Review: Quick

quickQuick by Steve Worland

My rating: 4 of 5 stars

Source: paperback copy courtesy of author / publisher

When the book first arrived, my son tore open the package and said that this must be for him. There was a racing car on the cover so it mustn’t be mummy’s. He’s 4 and can’t read yet but persisted that he will read it when he’s 5. I myself would have said that Quick isn’t my usual cup of tea though now that I’ve read all 3 of Steve Worland’s blockbuster action works, I really can’t say that anymore… especially since I’ve enjoyed them all.

As I begin reading, I really thought that my ignorance of motor racing or of anything motor would be a detriment in understanding this book. The only think I can boast of is driving manual –which hubby (God bless him for his patience!) first taught me to drive in his Peugeot 206 then let me drive his Colt RalliArt then Legnum (all turbo-charged, I think –or is that even the right term / usage?). Even knowing the sound or how it felt when turbo engages, I really do NOT feel the need for speed. Thankfully, Quick really isn’t about speed… though it provided a very exciting background to this story.

Billy Hotchkiss is an easily likeable character. I felt though that he is quite similar to Corey Purchase ([book:Velocity|15824903)) in that down to earth, easygoing type of Aussie bloke. He is a Good Samaritan –he just can’t help himself from jumping in though he would usually end up in a scrape. Sometimes though, it’s totally worth it or so it seems as each scrapes landed him on greener grass anyway. His Aussie-ness, I found, to be underscored quite heavily especially in terms of his speech with lots of Aussie terms / phrases thrown in. This was slightly annoying though at times, it can be humorous. On the other hand, I found it slightly inexplicable that his French partner barely sounded “French” at the start and it was only a bit later that French expressions were introduced into the story.

The mystery, though large scale, isn’t the main feature of this novel either. Again, it provided a great background, diamond heists which spanned the globe with a more sinister agenda behind it all, but the actions in the effort of capturing these criminals were the highlights of the story. Thankfully, Billy isn’t a bumbling amateur in the fast lane so each encounter really was high in tension and very exciting. The term “action-packed” cannot be more apt when applied to Quick. Don’t worry about not knowing motoring terms; you’ll still enjoy the humour, the explosive actions, and the fight for justice. Oh, let’s not forget that bit of romance too! Fairly sweet for this lady’s perspective

There were many sceptical moments though I think reading an action adventure blockbuster novel is just like watching an action adventure blockbuster movie… you know certain things just aren’t going to happen like that in real life but you suspend belief and enjoy the ride. It was a blast of a ride –one I’ve come to expect of Steve Worland. A perfect read for those with a need for speed or those who love their action blockbusters.

Thank you, Steve Worland & Penguin Books Australia, for copy of paperback

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Review: The Good Girl

the good girlThe Good Girl by Mary Kubica

My rating: 4 of 5 stars

Source: paperback ARC courtesy of publisher

Some reviews have mentioned the similarity of this novel to Gone Girl. Unfortunately, I didn’t particularly enjoyed Gone Girl (due to disliking characters and having guessed the ending mostly right) so I started reading The Good Girl with some trepidation. Thankfully, this novel is structured quite different and I found that, therefore, I enjoyed the story a lot more.

The start of this novel was a little uncertain as it is being told from a number of perspectives and at different points in time (before, during, and after abduction). I usually ignore chapter headers/titles but this time around, I have to pay attention to them to know exactly who’s speaking and at point in time. It made a very good difference as it saves a lot of confusion and after some time, you slip in & out of perspectives quite easily. In the end, it wasn’t at all a difficult read.

This story is NOT told from Mia Dennett’s perspective at all; the supposedly main protagonist of this novel. It is told from the people around her –people who care about / for her. This difference in perspectives from Gone Girl is what I found most enjoyable as I didn’t have to hear from anyone whom I found annoying. Whilst it’ll be interesting to see what’s going on in Mia’s head, this method definitely built the suspense and the mystery of the plot. It wasn’t until right at the very end, where Mia ‘spoke’ and hit the readers with a wrecking ball. It was a very satisfying ending.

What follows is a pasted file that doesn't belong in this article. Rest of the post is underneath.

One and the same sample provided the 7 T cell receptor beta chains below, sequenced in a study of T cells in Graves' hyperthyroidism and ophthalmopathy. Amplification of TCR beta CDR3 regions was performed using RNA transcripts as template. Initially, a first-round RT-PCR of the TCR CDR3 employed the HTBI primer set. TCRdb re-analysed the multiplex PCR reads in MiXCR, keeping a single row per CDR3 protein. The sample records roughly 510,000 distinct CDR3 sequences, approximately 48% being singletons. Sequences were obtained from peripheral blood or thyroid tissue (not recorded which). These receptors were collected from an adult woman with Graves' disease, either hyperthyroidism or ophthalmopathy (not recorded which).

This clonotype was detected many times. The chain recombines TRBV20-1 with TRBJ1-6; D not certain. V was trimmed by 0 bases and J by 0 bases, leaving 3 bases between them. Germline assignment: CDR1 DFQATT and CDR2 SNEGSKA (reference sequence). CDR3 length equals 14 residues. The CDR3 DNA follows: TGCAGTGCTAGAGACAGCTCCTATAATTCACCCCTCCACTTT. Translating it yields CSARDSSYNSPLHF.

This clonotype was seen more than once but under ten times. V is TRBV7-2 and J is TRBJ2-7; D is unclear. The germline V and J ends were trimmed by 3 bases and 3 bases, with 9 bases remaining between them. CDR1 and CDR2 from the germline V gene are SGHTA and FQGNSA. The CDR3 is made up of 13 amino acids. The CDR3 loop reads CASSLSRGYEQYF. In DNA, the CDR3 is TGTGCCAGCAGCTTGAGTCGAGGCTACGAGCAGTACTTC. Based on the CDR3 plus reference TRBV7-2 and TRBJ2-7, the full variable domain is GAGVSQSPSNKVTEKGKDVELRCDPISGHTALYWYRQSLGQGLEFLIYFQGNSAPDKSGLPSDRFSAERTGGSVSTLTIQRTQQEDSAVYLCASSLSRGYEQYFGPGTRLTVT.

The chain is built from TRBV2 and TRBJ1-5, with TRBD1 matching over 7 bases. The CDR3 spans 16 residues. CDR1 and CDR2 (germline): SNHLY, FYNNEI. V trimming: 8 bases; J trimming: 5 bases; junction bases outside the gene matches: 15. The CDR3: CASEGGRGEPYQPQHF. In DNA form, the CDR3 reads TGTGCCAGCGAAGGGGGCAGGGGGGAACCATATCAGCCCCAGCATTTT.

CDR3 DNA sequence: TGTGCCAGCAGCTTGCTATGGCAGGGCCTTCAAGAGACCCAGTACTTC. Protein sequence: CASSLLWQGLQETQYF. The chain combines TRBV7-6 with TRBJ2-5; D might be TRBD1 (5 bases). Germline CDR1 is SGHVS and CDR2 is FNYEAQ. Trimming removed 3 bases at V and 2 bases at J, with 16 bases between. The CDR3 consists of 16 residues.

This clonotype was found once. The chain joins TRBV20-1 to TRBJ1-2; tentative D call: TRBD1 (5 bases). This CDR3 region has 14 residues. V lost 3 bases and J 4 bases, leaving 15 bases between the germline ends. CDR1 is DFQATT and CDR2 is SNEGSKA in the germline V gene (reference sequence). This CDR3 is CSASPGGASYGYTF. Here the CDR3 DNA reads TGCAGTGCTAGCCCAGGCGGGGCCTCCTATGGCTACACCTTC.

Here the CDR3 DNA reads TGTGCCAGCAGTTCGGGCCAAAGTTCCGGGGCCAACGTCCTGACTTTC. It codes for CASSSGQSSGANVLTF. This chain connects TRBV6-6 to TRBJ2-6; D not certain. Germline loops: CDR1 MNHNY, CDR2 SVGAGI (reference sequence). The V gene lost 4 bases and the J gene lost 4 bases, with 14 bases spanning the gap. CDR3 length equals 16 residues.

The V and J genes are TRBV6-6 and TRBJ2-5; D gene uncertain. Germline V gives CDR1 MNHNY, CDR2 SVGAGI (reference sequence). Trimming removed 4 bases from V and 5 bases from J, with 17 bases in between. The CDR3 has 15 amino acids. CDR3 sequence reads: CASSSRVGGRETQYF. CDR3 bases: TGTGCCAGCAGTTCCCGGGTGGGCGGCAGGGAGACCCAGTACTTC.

Whether your love or hate Gone Girl, you’d find that you will enjoy The Good Girl. The suspense, the mystery, the characters, and the structure of the novel will drive you reading on ‘til the early hours.

Thanks, Harlequin Books Australia for copy of book

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Review: Dancing on Knives

dancing on knivesDancing on Knives by Kate Forsyth

My rating: 5 of 5 stars

Source: eARC courtesy of publisher

Dancing on Knives is rather atypical of Kate Forsyth’s books. Its contemporary setting in Australia and lack of the magical element may disappoint her fans of fantasy works. Fortunately, as a fan of Forsyth, my reading appetite is quite eclectic and I could appreciate the amazing effort she’s put into this baby. Whilst it was first birthed over 30 years ago, this novel has gone through a number of revisions (and was also previously published under different title) until the form it has achieved today.

This mystery novel is told from the perspective of twenty year old Sara, eldest daughter of the Sanchez family. It’s an interesting perspective noting her limitation / weakness however it was a lifting experience as Sara, in loving her family, slowly found her strength. The Sanchez family has weathered many troubling times and yet, there were love to be found in each other to sustain them through these hard times. With a focus on family and their secrets, this novel could easily have been a family saga (unfortunately, it’s a little short…).

What impressed me of this novel wasn’t the mystery itself but the whole aura of the novel and the number of things packed into 300 odd pages. The research itself must’ve been a colossal undertaking; mostly in reference to the Spanish culture of cookery & art. I must acknowledge my ignorance for both but I can’t help but be awed by the details that were included without being overwhelming.

The novel itself isn’t a ‘retelling’ of the tale in the strict sense as it was rather of Sara who identified herself with the fairytale mermaid her Spanish grandmother used to tell. This tragic tale combined with the stormy weather, the decrepit condition of the house, and the sinister circumstance of Augusto Sanchez’s accident gave the novel a very gothic atmosphere. Whilst the usual ‘magic’ element is missing, there are references to the supernatural which again lent force to the dark & eerie feelings of the story.